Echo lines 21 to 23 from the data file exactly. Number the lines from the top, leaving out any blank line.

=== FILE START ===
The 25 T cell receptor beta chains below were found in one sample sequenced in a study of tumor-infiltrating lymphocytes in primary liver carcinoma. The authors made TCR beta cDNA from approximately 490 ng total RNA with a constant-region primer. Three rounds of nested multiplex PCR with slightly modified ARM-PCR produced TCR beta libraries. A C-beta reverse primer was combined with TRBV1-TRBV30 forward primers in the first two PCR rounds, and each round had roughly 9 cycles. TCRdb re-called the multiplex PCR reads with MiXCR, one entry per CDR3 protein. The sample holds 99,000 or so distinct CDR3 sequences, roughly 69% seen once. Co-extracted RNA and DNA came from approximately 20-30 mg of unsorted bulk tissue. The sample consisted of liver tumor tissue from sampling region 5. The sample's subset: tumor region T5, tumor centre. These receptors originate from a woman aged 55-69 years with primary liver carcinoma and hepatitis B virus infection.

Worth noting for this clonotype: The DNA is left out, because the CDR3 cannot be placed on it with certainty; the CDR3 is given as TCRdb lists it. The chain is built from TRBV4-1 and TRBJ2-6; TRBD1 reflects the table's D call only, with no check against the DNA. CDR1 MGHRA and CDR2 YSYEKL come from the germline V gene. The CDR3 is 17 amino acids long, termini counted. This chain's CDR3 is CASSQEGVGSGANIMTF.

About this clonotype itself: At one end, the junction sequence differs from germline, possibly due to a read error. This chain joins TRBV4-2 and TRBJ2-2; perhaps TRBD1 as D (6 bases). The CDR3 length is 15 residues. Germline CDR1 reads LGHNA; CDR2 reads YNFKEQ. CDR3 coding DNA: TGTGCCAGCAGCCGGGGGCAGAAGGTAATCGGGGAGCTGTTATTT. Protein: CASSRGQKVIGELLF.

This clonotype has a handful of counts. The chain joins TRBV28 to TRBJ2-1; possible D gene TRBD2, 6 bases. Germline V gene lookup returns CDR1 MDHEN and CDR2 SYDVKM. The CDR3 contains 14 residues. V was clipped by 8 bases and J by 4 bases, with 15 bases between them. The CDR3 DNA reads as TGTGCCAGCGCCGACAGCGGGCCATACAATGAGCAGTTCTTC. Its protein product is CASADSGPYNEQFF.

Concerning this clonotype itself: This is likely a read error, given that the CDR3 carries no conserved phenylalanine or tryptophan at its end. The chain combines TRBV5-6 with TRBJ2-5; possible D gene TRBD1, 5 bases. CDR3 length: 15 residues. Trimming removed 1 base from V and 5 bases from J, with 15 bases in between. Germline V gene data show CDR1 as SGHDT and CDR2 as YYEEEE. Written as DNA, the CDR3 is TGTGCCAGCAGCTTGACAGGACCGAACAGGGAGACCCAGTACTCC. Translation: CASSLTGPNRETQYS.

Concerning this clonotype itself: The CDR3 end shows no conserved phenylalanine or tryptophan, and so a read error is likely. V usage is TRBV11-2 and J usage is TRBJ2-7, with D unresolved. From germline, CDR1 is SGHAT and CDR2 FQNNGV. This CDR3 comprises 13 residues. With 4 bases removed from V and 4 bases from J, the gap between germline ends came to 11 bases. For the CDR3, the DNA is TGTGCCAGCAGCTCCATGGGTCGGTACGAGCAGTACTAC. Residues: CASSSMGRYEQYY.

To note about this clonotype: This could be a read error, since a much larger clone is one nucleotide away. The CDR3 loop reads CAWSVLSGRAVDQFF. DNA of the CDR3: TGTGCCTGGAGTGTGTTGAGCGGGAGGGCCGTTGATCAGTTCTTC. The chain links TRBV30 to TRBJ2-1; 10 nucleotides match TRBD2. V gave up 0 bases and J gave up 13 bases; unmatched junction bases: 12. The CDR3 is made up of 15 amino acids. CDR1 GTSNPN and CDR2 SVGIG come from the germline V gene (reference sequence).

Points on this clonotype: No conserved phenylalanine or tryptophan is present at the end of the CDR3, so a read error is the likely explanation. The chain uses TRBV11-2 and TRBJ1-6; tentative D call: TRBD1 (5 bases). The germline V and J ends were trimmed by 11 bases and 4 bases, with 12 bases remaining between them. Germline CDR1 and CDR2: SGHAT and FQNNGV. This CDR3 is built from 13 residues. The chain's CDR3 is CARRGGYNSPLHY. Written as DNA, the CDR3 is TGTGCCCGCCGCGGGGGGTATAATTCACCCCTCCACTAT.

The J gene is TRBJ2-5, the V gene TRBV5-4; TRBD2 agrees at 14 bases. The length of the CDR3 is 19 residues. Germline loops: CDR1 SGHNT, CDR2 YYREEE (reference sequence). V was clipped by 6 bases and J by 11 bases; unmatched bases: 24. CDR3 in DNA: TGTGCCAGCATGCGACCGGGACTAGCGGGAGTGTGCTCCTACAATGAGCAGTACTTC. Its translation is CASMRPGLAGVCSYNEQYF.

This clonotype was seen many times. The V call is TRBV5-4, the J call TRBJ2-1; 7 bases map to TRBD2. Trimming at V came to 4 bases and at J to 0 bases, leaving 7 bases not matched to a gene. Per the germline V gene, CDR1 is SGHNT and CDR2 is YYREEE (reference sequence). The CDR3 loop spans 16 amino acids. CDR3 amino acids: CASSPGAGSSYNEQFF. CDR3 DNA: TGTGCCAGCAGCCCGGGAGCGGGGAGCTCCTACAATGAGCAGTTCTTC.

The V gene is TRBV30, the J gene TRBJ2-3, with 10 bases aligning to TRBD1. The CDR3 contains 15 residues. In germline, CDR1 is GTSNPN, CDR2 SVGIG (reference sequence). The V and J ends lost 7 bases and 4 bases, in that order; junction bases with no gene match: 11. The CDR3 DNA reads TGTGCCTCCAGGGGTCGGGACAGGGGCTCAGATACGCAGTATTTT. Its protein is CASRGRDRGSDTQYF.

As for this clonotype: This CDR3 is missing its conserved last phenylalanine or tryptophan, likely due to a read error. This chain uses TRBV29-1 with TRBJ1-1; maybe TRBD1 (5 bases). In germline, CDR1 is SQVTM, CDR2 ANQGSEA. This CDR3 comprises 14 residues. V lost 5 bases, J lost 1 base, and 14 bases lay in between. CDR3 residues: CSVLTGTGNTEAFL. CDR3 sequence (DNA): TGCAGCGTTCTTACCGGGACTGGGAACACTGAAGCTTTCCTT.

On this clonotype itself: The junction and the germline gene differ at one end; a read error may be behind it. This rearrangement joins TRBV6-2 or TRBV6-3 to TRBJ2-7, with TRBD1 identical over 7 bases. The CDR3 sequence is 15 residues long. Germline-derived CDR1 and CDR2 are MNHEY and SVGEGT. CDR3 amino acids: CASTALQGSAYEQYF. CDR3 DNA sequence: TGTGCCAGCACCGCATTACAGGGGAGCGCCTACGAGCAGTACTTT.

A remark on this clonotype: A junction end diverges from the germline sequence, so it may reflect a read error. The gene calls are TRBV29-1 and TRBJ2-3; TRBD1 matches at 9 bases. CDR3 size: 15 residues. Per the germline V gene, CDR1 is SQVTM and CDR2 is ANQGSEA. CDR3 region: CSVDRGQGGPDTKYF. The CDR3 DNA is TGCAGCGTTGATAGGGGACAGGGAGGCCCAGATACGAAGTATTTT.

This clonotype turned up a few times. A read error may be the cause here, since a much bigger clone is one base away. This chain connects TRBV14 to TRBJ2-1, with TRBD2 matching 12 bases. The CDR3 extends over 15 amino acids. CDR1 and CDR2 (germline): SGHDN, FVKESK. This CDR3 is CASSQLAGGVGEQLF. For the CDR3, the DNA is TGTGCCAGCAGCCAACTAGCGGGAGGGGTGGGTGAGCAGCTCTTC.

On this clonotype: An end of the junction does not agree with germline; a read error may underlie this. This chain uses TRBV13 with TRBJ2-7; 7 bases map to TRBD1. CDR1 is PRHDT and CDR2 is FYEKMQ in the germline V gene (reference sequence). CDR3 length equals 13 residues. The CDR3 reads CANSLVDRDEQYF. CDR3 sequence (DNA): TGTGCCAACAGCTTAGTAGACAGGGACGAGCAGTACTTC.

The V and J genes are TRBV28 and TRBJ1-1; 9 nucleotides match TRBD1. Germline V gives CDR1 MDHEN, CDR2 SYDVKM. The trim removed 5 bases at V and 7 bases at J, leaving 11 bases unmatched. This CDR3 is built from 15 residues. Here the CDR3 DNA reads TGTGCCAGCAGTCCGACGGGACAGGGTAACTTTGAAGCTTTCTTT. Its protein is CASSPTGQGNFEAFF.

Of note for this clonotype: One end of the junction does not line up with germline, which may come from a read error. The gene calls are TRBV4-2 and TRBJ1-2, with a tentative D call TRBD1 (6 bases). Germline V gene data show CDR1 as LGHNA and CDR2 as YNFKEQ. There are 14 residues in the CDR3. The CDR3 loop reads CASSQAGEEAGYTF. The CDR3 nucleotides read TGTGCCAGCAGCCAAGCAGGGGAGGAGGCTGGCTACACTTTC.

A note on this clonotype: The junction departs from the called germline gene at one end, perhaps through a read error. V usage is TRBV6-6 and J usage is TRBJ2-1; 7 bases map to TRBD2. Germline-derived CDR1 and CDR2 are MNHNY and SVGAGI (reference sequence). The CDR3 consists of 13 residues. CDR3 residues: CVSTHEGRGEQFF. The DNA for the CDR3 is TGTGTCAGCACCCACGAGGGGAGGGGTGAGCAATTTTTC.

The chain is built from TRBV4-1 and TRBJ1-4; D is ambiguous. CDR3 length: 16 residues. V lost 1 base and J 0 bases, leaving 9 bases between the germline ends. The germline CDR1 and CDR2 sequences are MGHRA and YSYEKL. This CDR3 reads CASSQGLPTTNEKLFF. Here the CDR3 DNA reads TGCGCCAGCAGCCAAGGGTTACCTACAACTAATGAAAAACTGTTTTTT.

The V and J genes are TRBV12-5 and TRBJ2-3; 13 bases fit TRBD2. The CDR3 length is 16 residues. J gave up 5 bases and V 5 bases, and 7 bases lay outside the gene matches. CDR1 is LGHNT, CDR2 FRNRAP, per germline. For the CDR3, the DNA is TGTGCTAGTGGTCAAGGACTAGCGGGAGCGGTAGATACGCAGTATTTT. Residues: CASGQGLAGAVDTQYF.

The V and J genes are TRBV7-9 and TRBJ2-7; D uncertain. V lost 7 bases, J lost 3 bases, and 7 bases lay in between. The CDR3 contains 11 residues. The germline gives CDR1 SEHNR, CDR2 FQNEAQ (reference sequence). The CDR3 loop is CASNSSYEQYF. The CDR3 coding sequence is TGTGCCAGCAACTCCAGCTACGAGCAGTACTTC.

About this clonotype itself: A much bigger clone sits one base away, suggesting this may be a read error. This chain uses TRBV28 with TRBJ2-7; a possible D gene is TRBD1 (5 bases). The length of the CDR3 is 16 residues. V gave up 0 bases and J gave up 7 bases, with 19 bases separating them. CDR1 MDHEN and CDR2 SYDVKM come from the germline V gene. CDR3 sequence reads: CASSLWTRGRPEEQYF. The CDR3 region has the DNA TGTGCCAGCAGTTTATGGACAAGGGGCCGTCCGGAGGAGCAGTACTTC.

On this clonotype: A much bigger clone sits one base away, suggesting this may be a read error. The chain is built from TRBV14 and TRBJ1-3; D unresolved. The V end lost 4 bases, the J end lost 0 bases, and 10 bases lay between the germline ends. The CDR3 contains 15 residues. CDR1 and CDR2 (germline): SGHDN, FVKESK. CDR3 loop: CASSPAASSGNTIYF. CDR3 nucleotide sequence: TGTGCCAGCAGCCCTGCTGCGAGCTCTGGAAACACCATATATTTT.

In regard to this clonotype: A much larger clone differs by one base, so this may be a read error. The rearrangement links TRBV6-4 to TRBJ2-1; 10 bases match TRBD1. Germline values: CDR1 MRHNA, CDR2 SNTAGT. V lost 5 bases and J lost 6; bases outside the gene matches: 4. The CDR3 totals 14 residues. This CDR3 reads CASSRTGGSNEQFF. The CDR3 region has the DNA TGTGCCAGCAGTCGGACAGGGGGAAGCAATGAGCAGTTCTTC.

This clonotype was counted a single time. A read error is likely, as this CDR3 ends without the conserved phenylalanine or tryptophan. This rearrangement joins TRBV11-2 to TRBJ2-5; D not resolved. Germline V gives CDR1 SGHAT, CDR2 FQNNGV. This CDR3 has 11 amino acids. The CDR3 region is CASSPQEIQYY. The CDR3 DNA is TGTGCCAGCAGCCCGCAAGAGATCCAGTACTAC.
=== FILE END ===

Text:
The V and J genes are TRBV12-5 and TRBJ2-3; 13 bases fit TRBD2. The CDR3 length is 16 residues. J gave up 5 bases and V 5 bases, and 7 bases lay outside the gene matches. CDR1 is LGHNT, CDR2 FRNRAP, per germline. For the CDR3, the DNA is TGTGCTAGTGGTCAAGGACTAGCGGGAGCGGTAGATACGCAGTATTTT. Residues: CASGQGLAGAVDTQYF.

The V and J genes are TRBV7-9 and TRBJ2-7; D uncertain. V lost 7 bases, J lost 3 bases, and 7 bases lay in between. The CDR3 contains 11 residues. The germline gives CDR1 SEHNR, CDR2 FQNEAQ (reference sequence). The CDR3 loop is CASNSSYEQYF. The CDR3 coding sequence is TGTGCCAGCAACTCCAGCTACGAGCAGTACTTC.

About this clonotype itself: A much bigger clone sits one base away, suggesting this may be a read error. This chain uses TRBV28 with TRBJ2-7; a possible D gene is TRBD1 (5 bases). The length of the CDR3 is 16 residues. V gave up 0 bases and J gave up 7 bases, with 19 bases separating them. CDR1 MDHEN and CDR2 SYDVKM come from the germline V gene. CDR3 sequence reads: CASSLWTRGRPEEQYF. The CDR3 region has the DNA TGTGCCAGCAGTTTATGGACAAGGGGCCGTCCGGAGGAGCAGTACTTC.